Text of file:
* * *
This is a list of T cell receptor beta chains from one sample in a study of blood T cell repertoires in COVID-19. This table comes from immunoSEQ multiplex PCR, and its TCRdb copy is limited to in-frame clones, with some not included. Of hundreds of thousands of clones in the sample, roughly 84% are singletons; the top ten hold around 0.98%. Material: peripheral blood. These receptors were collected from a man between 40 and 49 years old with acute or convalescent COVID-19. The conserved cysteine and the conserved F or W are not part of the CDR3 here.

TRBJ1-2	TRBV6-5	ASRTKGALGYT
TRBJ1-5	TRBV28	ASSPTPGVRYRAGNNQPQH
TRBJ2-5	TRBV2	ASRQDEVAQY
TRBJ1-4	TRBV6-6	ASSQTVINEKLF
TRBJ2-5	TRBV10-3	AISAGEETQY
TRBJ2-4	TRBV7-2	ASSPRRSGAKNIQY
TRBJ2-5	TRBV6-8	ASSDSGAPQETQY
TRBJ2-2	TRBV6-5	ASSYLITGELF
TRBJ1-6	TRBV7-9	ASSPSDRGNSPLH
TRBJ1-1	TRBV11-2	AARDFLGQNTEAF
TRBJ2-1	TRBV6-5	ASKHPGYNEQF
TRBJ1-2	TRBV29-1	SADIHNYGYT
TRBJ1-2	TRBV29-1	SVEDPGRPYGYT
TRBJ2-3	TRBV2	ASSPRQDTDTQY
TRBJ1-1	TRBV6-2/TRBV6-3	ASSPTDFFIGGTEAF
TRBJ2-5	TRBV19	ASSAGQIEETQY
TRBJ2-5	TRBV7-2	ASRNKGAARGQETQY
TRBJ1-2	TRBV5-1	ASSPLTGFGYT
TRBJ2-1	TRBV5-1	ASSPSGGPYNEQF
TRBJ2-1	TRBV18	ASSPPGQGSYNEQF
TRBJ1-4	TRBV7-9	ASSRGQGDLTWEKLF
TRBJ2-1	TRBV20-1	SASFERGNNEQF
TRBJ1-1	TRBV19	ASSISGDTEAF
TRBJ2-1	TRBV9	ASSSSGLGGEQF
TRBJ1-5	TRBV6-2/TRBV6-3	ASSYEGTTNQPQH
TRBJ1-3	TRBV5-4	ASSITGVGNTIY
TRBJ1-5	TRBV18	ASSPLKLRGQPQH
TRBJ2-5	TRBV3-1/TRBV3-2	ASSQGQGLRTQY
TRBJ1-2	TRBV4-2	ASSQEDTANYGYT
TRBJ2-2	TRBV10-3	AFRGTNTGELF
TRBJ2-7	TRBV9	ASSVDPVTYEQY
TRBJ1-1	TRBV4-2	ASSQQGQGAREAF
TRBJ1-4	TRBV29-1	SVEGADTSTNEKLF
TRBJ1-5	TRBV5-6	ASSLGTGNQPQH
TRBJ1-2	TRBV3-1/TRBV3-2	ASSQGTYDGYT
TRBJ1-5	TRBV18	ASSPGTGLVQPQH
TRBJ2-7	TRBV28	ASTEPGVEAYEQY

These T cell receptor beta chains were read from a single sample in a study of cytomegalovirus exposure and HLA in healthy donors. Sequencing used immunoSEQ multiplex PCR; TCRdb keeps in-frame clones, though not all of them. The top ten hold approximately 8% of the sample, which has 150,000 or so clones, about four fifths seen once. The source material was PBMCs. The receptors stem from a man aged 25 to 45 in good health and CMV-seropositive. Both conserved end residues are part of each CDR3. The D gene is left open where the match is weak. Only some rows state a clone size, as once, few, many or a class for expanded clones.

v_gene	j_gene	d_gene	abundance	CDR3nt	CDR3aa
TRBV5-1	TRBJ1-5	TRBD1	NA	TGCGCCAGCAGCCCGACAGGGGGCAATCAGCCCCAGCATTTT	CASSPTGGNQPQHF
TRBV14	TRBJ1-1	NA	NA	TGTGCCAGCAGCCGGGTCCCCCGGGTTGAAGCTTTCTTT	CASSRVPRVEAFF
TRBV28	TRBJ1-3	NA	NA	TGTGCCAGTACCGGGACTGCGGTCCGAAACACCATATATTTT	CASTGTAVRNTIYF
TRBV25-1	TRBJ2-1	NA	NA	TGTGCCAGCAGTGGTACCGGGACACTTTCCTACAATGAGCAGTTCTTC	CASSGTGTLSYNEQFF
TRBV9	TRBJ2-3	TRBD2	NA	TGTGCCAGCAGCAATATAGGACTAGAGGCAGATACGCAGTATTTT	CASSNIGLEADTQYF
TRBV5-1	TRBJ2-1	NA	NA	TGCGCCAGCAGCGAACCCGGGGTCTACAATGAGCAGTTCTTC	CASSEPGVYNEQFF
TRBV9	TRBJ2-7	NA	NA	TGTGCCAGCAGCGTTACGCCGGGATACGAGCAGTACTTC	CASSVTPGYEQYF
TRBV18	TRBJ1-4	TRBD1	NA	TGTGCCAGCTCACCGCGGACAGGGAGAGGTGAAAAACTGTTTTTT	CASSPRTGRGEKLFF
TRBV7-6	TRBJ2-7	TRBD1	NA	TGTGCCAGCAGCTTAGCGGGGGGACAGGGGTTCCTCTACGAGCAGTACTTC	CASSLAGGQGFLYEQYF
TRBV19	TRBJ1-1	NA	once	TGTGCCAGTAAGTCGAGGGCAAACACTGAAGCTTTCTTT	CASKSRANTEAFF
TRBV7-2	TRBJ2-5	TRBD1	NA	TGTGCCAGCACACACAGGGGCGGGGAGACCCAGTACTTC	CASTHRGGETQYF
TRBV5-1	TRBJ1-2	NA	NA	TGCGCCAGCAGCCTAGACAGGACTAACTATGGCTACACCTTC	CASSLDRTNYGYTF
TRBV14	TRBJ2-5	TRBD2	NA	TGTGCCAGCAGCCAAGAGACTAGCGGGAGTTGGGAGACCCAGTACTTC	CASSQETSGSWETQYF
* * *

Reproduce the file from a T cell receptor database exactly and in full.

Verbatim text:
This is a list of T cell receptor beta chains from one sample in a study of blood T cell repertoires in COVID-19. This table comes from immunoSEQ multiplex PCR, and its TCRdb copy is limited to in-frame clones, with some not included. Of hundreds of thousands of clones in the sample, roughly 84% are singletons; the top ten hold around 0.98%. Material: peripheral blood. These receptors were collected from a man between 40 and 49 years old with acute or convalescent COVID-19. The conserved cysteine and the conserved F or W are not part of the CDR3 here.

TRBJ1-2	TRBV6-5	ASRTKGALGYT
TRBJ1-5	TRBV28	ASSPTPGVRYRAGNNQPQH
TRBJ2-5	TRBV2	ASRQDEVAQY
TRBJ1-4	TRBV6-6	ASSQTVINEKLF
TRBJ2-5	TRBV10-3	AISAGEETQY
TRBJ2-4	TRBV7-2	ASSPRRSGAKNIQY
TRBJ2-5	TRBV6-8	ASSDSGAPQETQY
TRBJ2-2	TRBV6-5	ASSYLITGELF
TRBJ1-6	TRBV7-9	ASSPSDRGNSPLH
TRBJ1-1	TRBV11-2	AARDFLGQNTEAF
TRBJ2-1	TRBV6-5	ASKHPGYNEQF
TRBJ1-2	TRBV29-1	SADIHNYGYT
TRBJ1-2	TRBV29-1	SVEDPGRPYGYT
TRBJ2-3	TRBV2	ASSPRQDTDTQY
TRBJ1-1	TRBV6-2/TRBV6-3	ASSPTDFFIGGTEAF
TRBJ2-5	TRBV19	ASSAGQIEETQY
TRBJ2-5	TRBV7-2	ASRNKGAARGQETQY
TRBJ1-2	TRBV5-1	ASSPLTGFGYT
TRBJ2-1	TRBV5-1	ASSPSGGPYNEQF
TRBJ2-1	TRBV18	ASSPPGQGSYNEQF
TRBJ1-4	TRBV7-9	ASSRGQGDLTWEKLF
TRBJ2-1	TRBV20-1	SASFERGNNEQF
TRBJ1-1	TRBV19	ASSISGDTEAF
TRBJ2-1	TRBV9	ASSSSGLGGEQF
TRBJ1-5	TRBV6-2/TRBV6-3	ASSYEGTTNQPQH
TRBJ1-3	TRBV5-4	ASSITGVGNTIY
TRBJ1-5	TRBV18	ASSPLKLRGQPQH
TRBJ2-5	TRBV3-1/TRBV3-2	ASSQGQGLRTQY
TRBJ1-2	TRBV4-2	ASSQEDTANYGYT
TRBJ2-2	TRBV10-3	AFRGTNTGELF
TRBJ2-7	TRBV9	ASSVDPVTYEQY
TRBJ1-1	TRBV4-2	ASSQQGQGAREAF
TRBJ1-4	TRBV29-1	SVEGADTSTNEKLF
TRBJ1-5	TRBV5-6	ASSLGTGNQPQH
TRBJ1-2	TRBV3-1/TRBV3-2	ASSQGTYDGYT
TRBJ1-5	TRBV18	ASSPGTGLVQPQH
TRBJ2-7	TRBV28	ASTEPGVEAYEQY

These T cell receptor beta chains were read from a single sample in a study of cytomegalovirus exposure and HLA in healthy donors. Sequencing used immunoSEQ multiplex PCR; TCRdb keeps in-frame clones, though not all of them. The top ten hold approximately 8% of the sample, which has 150,000 or so clones, about four fifths seen once. The source material was PBMCs. The receptors stem from a man aged 25 to 45 in good health and CMV-seropositive. Both conserved end residues are part of each CDR3. The D gene is left open where the match is weak. Only some rows state a clone size, as once, few, many or a class for expanded clones.

v_gene	j_gene	d_gene	abundance	CDR3nt	CDR3aa
TRBV5-1	TRBJ1-5	TRBD1	NA	TGCGCCAGCAGCCCGACAGGGGGCAATCAGCCCCAGCATTTT	CASSPTGGNQPQHF
TRBV14	TRBJ1-1	NA	NA	TGTGCCAGCAGCCGGGTCCCCCGGGTTGAAGCTTTCTTT	CASSRVPRVEAFF
TRBV28	TRBJ1-3	NA	NA	TGTGCCAGTACCGGGACTGCGGTCCGAAACACCATATATTTT	CASTGTAVRNTIYF
TRBV25-1	TRBJ2-1	NA	NA	TGTGCCAGCAGTGGTACCGGGACACTTTCCTACAATGAGCAGTTCTTC	CASSGTGTLSYNEQFF
TRBV9	TRBJ2-3	TRBD2	NA	TGTGCCAGCAGCAATATAGGACTAGAGGCAGATACGCAGTATTTT	CASSNIGLEADTQYF
TRBV5-1	TRBJ2-1	NA	NA	TGCGCCAGCAGCGAACCCGGGGTCTACAATGAGCAGTTCTTC	CASSEPGVYNEQFF
TRBV9	TRBJ2-7	NA	NA	TGTGCCAGCAGCGTTACGCCGGGATACGAGCAGTACTTC	CASSVTPGYEQYF
TRBV18	TRBJ1-4	TRBD1	NA	TGTGCCAGCTCACCGCGGACAGGGAGAGGTGAAAAACTGTTTTTT	CASSPRTGRGEKLFF
TRBV7-6	TRBJ2-7	TRBD1	NA	TGTGCCAGCAGCTTAGCGGGGGGACAGGGGTTCCTCTACGAGCAGTACTTC	CASSLAGGQGFLYEQYF
TRBV19	TRBJ1-1	NA	once	TGTGCCAGTAAGTCGAGGGCAAACACTGAAGCTTTCTTT	CASKSRANTEAFF
TRBV7-2	TRBJ2-5	TRBD1	NA	TGTGCCAGCACACACAGGGGCGGGGAGACCCAGTACTTC	CASTHRGGETQYF
TRBV5-1	TRBJ1-2	NA	NA	TGCGCCAGCAGCCTAGACAGGACTAACTATGGCTACACCTTC	CASSLDRTNYGYTF
TRBV14	TRBJ2-5	TRBD2	NA	TGTGCCAGCAGCCAAGAGACTAGCGGGAGTTGGGAGACCCAGTACTTC	CASSQETSGSWETQYF